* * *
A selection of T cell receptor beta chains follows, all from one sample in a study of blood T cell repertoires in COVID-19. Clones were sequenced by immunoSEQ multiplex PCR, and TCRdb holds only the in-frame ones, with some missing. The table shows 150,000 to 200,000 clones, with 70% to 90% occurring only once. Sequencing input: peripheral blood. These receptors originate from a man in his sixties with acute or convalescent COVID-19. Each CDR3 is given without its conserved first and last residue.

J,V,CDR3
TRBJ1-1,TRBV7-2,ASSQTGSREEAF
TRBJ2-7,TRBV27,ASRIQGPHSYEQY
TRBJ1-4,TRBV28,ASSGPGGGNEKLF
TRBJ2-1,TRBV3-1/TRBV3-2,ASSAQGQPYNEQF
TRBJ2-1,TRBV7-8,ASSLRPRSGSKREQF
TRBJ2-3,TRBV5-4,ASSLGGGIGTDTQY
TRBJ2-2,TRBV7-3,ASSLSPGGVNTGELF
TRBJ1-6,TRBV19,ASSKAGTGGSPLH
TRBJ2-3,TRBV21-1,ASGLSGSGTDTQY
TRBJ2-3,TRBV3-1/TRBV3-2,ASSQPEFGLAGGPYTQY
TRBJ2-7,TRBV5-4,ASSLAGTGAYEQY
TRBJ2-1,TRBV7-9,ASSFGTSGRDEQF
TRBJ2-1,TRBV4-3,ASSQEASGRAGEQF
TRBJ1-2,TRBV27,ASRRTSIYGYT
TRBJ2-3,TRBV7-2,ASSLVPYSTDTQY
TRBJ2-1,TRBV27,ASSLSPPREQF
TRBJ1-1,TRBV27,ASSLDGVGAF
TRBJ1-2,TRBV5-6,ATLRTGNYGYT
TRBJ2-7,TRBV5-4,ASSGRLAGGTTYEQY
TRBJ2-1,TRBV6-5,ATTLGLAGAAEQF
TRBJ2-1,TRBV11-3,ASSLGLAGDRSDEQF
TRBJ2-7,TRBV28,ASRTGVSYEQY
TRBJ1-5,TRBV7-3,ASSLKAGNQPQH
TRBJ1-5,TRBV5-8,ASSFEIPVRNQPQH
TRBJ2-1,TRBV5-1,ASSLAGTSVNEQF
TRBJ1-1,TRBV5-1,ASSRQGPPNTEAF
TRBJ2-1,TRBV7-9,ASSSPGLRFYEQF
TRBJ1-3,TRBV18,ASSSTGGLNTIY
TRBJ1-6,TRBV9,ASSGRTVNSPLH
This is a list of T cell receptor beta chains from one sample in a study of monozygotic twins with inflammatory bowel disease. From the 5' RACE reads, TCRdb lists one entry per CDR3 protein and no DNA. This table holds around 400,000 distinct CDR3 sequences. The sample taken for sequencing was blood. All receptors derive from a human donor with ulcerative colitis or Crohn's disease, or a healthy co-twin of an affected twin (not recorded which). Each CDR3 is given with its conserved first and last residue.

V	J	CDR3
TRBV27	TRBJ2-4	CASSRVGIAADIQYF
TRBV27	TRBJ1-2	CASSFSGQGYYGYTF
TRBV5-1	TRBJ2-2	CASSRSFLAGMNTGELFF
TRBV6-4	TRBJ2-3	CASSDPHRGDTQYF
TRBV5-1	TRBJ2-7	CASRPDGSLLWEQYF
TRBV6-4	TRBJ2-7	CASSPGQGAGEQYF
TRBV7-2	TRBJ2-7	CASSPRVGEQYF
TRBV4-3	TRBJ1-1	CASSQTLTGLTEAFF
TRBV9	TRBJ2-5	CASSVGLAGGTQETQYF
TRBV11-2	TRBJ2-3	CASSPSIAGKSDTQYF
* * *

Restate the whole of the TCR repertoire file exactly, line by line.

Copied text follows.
A selection of T cell receptor beta chains follows, all from one sample in a study of blood T cell repertoires in COVID-19. Clones were sequenced by immunoSEQ multiplex PCR, and TCRdb holds only the in-frame ones, with some missing. The table shows 150,000 to 200,000 clones, with 70% to 90% occurring only once. Sequencing input: peripheral blood. These receptors originate from a man in his sixties with acute or convalescent COVID-19. Each CDR3 is given without its conserved first and last residue.

J,V,CDR3
TRBJ1-1,TRBV7-2,ASSQTGSREEAF
TRBJ2-7,TRBV27,ASRIQGPHSYEQY
TRBJ1-4,TRBV28,ASSGPGGGNEKLF
TRBJ2-1,TRBV3-1/TRBV3-2,ASSAQGQPYNEQF
TRBJ2-1,TRBV7-8,ASSLRPRSGSKREQF
TRBJ2-3,TRBV5-4,ASSLGGGIGTDTQY
TRBJ2-2,TRBV7-3,ASSLSPGGVNTGELF
TRBJ1-6,TRBV19,ASSKAGTGGSPLH
TRBJ2-3,TRBV21-1,ASGLSGSGTDTQY
TRBJ2-3,TRBV3-1/TRBV3-2,ASSQPEFGLAGGPYTQY
TRBJ2-7,TRBV5-4,ASSLAGTGAYEQY
TRBJ2-1,TRBV7-9,ASSFGTSGRDEQF
TRBJ2-1,TRBV4-3,ASSQEASGRAGEQF
TRBJ1-2,TRBV27,ASRRTSIYGYT
TRBJ2-3,TRBV7-2,ASSLVPYSTDTQY
TRBJ2-1,TRBV27,ASSLSPPREQF
TRBJ1-1,TRBV27,ASSLDGVGAF
TRBJ1-2,TRBV5-6,ATLRTGNYGYT
TRBJ2-7,TRBV5-4,ASSGRLAGGTTYEQY
TRBJ2-1,TRBV6-5,ATTLGLAGAAEQF
TRBJ2-1,TRBV11-3,ASSLGLAGDRSDEQF
TRBJ2-7,TRBV28,ASRTGVSYEQY
TRBJ1-5,TRBV7-3,ASSLKAGNQPQH
TRBJ1-5,TRBV5-8,ASSFEIPVRNQPQH
TRBJ2-1,TRBV5-1,ASSLAGTSVNEQF
TRBJ1-1,TRBV5-1,ASSRQGPPNTEAF
TRBJ2-1,TRBV7-9,ASSSPGLRFYEQF
TRBJ1-3,TRBV18,ASSSTGGLNTIY
TRBJ1-6,TRBV9,ASSGRTVNSPLH
This is a list of T cell receptor beta chains from one sample in a study of monozygotic twins with inflammatory bowel disease. From the 5' RACE reads, TCRdb lists one entry per CDR3 protein and no DNA. This table holds around 400,000 distinct CDR3 sequences. The sample taken for sequencing was blood. All receptors derive from a human donor with ulcerative colitis or Crohn's disease, or a healthy co-twin of an affected twin (not recorded which). Each CDR3 is given with its conserved first and last residue.

V	J	CDR3
TRBV27	TRBJ2-4	CASSRVGIAADIQYF
TRBV27	TRBJ1-2	CASSFSGQGYYGYTF
TRBV5-1	TRBJ2-2	CASSRSFLAGMNTGELFF
TRBV6-4	TRBJ2-3	CASSDPHRGDTQYF
TRBV5-1	TRBJ2-7	CASRPDGSLLWEQYF
TRBV6-4	TRBJ2-7	CASSPGQGAGEQYF
TRBV7-2	TRBJ2-7	CASSPRVGEQYF
TRBV4-3	TRBJ1-1	CASSQTLTGLTEAFF
TRBV9	TRBJ2-5	CASSVGLAGGTQETQYF
TRBV11-2	TRBJ2-3	CASSPSIAGKSDTQYF